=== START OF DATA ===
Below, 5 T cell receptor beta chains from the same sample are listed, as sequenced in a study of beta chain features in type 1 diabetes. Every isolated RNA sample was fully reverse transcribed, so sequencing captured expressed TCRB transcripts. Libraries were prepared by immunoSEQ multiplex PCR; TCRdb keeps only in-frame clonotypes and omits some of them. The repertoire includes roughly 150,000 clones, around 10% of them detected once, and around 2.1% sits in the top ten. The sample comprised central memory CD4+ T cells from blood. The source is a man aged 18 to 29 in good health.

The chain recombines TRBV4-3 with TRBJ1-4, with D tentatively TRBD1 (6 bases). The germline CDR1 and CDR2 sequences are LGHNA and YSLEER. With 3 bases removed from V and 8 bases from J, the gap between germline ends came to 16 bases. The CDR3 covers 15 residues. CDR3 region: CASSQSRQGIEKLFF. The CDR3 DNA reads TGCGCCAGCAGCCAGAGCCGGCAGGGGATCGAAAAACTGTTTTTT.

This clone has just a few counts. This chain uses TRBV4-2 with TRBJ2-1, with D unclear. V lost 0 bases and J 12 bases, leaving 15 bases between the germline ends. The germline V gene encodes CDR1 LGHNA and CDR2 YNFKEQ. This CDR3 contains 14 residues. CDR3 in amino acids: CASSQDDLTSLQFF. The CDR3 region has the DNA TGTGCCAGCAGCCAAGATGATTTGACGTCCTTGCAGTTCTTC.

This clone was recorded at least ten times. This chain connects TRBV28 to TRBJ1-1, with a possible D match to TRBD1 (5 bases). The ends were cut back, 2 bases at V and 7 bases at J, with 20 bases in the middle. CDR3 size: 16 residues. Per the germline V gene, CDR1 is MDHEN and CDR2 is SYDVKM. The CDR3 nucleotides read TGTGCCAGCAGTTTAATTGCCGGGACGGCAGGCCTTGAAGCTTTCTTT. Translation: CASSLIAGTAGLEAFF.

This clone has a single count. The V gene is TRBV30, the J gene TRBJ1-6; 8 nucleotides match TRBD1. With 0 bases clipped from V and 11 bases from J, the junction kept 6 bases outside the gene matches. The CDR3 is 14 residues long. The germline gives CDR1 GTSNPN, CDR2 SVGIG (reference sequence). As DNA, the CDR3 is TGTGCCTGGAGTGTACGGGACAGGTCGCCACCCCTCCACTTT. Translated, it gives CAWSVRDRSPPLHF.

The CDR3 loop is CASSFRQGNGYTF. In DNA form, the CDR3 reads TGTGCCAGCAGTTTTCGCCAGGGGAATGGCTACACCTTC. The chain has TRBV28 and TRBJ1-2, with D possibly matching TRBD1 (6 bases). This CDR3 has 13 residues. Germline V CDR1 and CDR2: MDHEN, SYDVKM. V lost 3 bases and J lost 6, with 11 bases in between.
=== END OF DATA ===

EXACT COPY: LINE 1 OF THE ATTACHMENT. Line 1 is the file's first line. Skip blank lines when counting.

Below, 5 T cell receptor beta chains from the same sample are listed, as sequenced in a study of beta chain features in type 1 diabetes. Every isolated RNA sample was fully reverse transcribed, so sequencing captured expressed TCRB transcripts. Libraries were prepared by immunoSEQ multiplex PCR; TCRdb keeps only in-frame clonotypes and omits some of them. The repertoire includes roughly 150,000 clones, around 10% of them detected once, and around 2.1% sits in the top ten. The sample comprised central memory CD4+ T cells from blood. The source is a man aged 18 to 29 in good health.